Lecture 3 – Keynesian Economics by yaofenjin


									     Lecture III Keynesian Model
   Keynes’ General Theory, by all accounts, is difficult to
   For this reason, Keynes’ ideas have come down to us
    filtered through the eyes of those that either were there
    when the ideas were being worked out or by later
    writers that have more or less guessed at what the
    “great master” had in mind
   In this way, Keynes is very much like Jesus Christ,
    whose words and meaning have come to us through the
    “apostles”; although in the case of Keynes, we do have
    his actual writings to fall back on
     What Keynes was proposing
   He was trying to work out a new way of looking at the
    economy that could explain the existence of widespread
    unemployment when so many people were willing to
    work for wages well below the market wage
   He referred to this phenomenon as “involuntary”
   The classical view was that this cannot occur; the wage
    rate will simply fall to the equilibrium wage and all
    markets, including the labor market, will be in
   Thus general equilibrium at full employment is
    The idea of “effective” demand
   Keynes begins with the notion that aggregate demand
    for the goods and services in the economy can be
    decomposed into two parts: a part that depends on the
    level of output and a second part that is exogenous
   Thus, D = D1(Y) + D2
   We can think of these two as D1(Y) = C and D2 = I,
    which is exogenous to Y
   Unlike classical theory, Keynes does not really look upon
    investment demand as depending strongly on the
    interest rate, although that will not be a major problem
    to his model
           Keynes on investment
   It is critical to his theory to understand how he felt about
    the decision to invest or not
   He viewed investment decisions by firms and
    entrepreneurs as dependent on their “animal spirits”,
    that is, once businesses are frightened off from the
    market, perhaps due to continued losses sustained by
    themselves and other investors, it may be next to
    impossible to convince them to return
   As a sidebar, much of the discussions we here today
    about what to do after the financial crisis, concerns the
    “credibility” of central banks actions; more on this later
                  IS-LM model
   John Hicks in Mr. Keynes and the “Classics” first
    introduced the IS-LM analysis
   Some of Keynes’ contemporaries argued that
    Keynes never used such models; however,
    writings of Keynes discovered after his death did
    find the he worked on such equations
   The IS curve is the locus of points in i-Y space at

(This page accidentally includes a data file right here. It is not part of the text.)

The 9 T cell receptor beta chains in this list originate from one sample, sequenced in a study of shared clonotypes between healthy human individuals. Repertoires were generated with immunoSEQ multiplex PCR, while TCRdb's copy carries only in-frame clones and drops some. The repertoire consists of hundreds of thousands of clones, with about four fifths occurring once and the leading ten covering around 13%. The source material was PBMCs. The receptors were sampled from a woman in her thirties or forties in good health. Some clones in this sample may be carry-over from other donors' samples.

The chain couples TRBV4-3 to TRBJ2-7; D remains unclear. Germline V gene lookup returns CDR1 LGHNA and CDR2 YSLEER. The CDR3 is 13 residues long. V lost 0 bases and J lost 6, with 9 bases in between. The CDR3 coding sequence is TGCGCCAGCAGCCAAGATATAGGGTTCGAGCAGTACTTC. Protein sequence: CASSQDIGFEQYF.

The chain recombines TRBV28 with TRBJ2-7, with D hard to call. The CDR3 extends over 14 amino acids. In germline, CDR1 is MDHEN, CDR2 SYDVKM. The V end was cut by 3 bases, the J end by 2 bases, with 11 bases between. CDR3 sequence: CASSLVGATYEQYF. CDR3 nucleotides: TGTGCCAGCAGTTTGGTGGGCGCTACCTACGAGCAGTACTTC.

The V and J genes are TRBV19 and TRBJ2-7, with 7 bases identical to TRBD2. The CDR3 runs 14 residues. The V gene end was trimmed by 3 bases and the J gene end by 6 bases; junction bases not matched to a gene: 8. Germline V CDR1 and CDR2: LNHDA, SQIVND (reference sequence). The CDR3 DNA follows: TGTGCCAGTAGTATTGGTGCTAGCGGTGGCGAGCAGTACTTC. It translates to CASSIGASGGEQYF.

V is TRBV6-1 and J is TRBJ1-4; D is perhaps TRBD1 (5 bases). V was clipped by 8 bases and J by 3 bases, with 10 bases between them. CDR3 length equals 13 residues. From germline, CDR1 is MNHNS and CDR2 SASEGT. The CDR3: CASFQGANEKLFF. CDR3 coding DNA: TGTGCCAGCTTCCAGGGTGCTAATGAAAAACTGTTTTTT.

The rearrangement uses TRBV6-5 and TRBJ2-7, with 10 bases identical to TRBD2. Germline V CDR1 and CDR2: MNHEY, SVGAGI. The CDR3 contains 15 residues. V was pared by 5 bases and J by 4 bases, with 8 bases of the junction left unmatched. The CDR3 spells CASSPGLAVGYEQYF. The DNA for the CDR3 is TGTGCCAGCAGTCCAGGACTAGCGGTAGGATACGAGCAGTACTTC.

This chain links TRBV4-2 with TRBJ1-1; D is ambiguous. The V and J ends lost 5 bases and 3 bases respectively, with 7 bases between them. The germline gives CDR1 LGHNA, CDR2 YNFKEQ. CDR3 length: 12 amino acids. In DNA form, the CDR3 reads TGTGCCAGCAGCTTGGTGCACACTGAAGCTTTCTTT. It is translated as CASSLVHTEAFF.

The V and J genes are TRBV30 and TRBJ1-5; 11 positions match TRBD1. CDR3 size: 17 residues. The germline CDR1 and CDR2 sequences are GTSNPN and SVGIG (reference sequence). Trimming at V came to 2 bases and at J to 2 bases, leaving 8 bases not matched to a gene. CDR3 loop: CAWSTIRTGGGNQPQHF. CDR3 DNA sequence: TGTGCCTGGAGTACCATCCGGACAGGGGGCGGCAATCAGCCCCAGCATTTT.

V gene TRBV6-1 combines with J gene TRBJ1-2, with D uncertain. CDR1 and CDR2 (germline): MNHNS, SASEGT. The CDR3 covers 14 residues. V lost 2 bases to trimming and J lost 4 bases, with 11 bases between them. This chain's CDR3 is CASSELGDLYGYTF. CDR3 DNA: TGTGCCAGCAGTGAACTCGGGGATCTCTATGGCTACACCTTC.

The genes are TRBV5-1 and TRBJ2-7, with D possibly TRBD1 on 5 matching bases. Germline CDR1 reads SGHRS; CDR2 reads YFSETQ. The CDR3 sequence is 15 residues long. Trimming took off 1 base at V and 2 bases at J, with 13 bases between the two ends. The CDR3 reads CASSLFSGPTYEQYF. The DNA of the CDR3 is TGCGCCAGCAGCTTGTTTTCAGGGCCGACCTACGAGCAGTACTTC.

which the product market is in equilibrium while
    the LM curve does the same for the loanable
    funds market
                   The IS curve
   Keynes starts with the premise that expenditures E =
    output Y = C + I in a closed economy with no or limited
   C depends primarily on Y, but let’s suppose some saving
    is generated through a rise in I, so C = c(i,Y) which
    implies that S = s(i,Y) where Si and SY > 0.
   Investment depends only on I and Ii < 0
   Equilibrium requires that S = I or I – S = 0; furthermore,
    for it to be maintained, the change in I – S must = 0, so
    d(I – S) = Ii di – (Si di + SY dY) = 0
    Solving for di/dY, we get di/dy = SY dY/(Ii di – SY dY)
    < 0; thus, the IS curve is down-sloping
                   The LM curve
   The demand for money depends on both Y and i, where
    people hold more money to finance transactions at
    higher levels of Y and economize on money holdings as i
   The supply of money is either fixed or rises with i say as
    financial institutions reduce excess reserves as the
    return on loans increases
   Again, we need Demand for money L to equal M, the
    money supply and along the LM curve, d(L – M) = 0
   So, Li di + LY dY – Mi di = 0 and solver for di/dY we get
    di/dY = LY/(Mi – Li) > 0
               Graph of IS and LM curves
                                       IS LM Curves























           IS-LM in equation form
   E = A + cY – ai = Y, so (1 – c)Y = A – ai
   Real money demand M/P = mY – bi = Ms/P for monetary
   Thus, i = [mY – Ms/P]/b; substituting into first equation we get
   (1 – c)Y = A – a[mY – Ms/P]/b
   Solving for Y we get [1 – c + (a/b)m] Y = A + (a/b)(Ms/P)/b and
   Y = A/[1 – (c – m(a/b))] + Ms/P[1/[m + (b/a)(1-c)]
   Keynes assumed both consumption and investment were relatively
    insensitive to i (that is, a is small) and demand for money was very
    sensitive to i when rates are close to 0 (that is, b is large)
   These two imply that changes in the money supply have very little
    influence on aggregate supply while the Keynesian multiplier is close
    to 1/(1-c)
    The Keynesian consol example
   A consol is a perpetuity bond that pays a fixed amount each period, say a
   S = ∑1/(1+r)n, n = 1, ∞ = 1/(1+r) + 1/(1+r)2 + … + 1/(1+r)n + …
   (1+r)S = 1 + S => (1+r)S – S = rS = 1 and S = 1/r
   So I pay $20 for this console
   If the rate falls to 4%, I make $5, or 20% return for a 1% drop in interest
    rates; if r goes up to 6%, on the other hand, the price falls to $16.67 and I
    lose $3.33 or 16.67%
   What if the interest rate is near 0%? The rate can hardly fall, so the next
    move in interest rates must be upward; that is, I can only lose money (or